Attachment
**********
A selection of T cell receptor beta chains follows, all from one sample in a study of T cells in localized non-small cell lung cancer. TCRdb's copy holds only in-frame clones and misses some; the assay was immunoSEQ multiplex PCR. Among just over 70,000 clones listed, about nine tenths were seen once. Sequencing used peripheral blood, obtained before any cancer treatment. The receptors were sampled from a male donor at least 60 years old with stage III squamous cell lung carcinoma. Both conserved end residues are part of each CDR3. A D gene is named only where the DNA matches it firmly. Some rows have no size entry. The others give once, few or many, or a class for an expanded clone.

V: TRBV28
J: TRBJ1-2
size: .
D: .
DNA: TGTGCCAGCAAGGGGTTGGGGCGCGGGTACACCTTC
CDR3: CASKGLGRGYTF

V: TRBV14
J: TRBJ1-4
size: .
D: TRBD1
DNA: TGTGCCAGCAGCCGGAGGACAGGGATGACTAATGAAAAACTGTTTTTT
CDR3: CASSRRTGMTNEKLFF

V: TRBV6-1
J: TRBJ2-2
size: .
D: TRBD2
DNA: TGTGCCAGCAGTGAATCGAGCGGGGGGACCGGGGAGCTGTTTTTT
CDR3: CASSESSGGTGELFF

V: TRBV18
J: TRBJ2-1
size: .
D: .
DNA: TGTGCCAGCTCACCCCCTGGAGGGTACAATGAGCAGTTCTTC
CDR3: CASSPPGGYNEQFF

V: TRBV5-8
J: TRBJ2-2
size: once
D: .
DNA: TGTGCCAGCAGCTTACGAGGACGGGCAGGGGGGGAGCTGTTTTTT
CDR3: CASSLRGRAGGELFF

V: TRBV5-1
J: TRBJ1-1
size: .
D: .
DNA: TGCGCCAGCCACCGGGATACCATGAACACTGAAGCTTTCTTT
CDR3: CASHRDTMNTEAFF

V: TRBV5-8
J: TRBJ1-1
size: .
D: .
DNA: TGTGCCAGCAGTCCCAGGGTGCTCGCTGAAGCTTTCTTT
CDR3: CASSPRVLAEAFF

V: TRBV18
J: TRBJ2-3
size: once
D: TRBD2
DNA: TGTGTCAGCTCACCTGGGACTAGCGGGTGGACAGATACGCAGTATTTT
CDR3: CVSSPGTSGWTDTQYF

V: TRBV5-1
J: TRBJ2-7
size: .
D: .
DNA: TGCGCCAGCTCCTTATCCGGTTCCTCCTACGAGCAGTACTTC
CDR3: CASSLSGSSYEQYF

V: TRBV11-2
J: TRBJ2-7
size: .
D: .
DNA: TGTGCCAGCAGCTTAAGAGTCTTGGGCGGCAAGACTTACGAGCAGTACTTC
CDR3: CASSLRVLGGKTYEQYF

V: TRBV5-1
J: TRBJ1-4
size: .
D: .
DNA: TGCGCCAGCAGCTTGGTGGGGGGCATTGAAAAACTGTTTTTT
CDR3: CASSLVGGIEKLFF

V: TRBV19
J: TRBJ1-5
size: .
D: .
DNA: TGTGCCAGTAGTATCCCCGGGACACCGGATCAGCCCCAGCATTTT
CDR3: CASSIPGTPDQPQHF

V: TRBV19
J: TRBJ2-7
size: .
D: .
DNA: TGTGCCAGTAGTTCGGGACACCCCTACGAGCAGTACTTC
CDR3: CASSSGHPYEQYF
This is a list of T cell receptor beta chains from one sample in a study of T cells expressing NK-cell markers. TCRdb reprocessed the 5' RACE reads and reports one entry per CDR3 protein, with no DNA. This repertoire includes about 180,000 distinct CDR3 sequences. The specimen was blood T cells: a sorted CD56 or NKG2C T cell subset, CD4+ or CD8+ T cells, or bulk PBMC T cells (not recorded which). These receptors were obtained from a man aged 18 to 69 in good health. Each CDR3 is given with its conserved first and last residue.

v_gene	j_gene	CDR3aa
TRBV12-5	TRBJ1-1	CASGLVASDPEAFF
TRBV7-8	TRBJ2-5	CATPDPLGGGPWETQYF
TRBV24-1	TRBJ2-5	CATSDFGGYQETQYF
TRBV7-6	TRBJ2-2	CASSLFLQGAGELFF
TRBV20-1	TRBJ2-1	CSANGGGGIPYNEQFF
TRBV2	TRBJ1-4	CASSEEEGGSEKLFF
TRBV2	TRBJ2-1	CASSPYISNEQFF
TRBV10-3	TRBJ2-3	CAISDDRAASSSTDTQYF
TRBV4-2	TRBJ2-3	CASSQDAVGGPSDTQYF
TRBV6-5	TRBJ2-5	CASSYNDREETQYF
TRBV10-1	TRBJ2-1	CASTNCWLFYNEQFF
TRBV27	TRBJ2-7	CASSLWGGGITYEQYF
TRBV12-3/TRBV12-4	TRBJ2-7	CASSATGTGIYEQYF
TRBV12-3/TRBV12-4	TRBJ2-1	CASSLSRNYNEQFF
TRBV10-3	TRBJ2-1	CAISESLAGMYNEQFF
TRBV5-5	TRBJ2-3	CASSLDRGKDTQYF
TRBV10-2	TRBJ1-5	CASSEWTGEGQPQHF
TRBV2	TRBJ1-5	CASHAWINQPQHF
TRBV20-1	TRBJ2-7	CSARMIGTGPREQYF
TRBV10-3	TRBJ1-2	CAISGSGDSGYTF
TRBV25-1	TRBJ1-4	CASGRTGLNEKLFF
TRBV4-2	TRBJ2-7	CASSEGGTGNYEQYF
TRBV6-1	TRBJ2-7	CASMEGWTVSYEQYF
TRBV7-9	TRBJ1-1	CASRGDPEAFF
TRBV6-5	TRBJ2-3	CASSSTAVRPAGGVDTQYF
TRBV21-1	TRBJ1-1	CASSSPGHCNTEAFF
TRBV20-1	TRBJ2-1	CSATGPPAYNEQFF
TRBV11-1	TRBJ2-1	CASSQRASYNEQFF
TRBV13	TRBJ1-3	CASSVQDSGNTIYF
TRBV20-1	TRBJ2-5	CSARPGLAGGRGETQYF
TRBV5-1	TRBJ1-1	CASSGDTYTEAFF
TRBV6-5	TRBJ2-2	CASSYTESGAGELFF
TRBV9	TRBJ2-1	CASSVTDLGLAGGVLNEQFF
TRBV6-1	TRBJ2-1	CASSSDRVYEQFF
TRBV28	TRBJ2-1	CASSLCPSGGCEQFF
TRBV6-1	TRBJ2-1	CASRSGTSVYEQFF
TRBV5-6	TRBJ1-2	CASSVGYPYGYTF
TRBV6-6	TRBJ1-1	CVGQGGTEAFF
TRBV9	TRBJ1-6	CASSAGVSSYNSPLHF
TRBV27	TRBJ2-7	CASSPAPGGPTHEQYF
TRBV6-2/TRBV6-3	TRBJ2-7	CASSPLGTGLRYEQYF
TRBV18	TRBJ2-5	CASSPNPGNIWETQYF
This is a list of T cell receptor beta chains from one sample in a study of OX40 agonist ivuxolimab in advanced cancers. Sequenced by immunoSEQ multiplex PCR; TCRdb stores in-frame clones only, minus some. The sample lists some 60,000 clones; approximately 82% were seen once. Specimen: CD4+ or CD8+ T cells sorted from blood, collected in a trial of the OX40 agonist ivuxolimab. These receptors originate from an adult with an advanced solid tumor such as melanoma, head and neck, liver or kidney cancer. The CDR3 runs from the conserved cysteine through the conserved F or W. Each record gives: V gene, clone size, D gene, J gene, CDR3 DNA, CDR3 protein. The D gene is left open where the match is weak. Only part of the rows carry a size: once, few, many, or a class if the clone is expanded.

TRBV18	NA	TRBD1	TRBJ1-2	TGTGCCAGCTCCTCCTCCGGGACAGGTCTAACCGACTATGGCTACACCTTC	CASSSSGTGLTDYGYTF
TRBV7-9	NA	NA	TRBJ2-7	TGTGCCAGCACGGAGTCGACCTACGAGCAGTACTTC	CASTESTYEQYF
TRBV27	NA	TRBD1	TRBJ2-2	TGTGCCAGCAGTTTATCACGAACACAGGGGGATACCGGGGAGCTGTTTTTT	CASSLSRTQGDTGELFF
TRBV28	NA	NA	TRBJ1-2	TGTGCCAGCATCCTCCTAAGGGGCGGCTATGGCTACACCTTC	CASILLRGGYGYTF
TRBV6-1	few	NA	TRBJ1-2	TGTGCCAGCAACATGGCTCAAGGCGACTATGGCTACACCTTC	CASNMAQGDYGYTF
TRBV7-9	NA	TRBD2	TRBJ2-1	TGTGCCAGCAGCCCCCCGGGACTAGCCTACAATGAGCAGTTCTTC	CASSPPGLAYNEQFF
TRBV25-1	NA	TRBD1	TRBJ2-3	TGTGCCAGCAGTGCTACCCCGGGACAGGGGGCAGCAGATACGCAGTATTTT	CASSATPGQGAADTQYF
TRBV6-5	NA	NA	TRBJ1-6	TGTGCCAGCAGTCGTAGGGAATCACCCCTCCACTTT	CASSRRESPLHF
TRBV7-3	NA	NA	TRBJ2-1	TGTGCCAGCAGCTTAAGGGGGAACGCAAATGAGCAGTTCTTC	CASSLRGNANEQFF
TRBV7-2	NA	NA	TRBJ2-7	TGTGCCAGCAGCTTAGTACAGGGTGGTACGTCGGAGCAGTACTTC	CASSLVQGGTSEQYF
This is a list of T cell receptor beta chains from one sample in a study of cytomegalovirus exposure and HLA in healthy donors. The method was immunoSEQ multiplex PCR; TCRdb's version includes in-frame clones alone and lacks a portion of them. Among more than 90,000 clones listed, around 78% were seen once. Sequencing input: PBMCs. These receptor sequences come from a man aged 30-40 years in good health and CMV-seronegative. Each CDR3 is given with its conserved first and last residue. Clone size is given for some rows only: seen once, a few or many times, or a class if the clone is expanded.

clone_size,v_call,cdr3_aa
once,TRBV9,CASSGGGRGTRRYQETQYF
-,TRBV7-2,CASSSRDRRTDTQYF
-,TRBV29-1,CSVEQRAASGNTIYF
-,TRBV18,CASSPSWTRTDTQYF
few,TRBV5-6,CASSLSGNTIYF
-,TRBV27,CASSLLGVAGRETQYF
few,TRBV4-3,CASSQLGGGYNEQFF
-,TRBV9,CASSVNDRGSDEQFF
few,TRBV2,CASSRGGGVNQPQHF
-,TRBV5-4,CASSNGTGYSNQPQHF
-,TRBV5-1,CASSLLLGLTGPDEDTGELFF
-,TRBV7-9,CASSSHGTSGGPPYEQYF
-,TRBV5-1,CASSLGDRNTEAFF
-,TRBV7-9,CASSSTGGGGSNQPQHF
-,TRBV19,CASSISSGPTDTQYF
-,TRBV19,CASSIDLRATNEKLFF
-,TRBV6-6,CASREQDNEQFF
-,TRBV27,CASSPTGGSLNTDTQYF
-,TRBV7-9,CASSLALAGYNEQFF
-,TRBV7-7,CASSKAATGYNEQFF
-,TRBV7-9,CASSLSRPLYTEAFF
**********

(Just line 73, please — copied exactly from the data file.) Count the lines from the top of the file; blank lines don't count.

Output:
CDR3: CASSIPGTPDQPQHF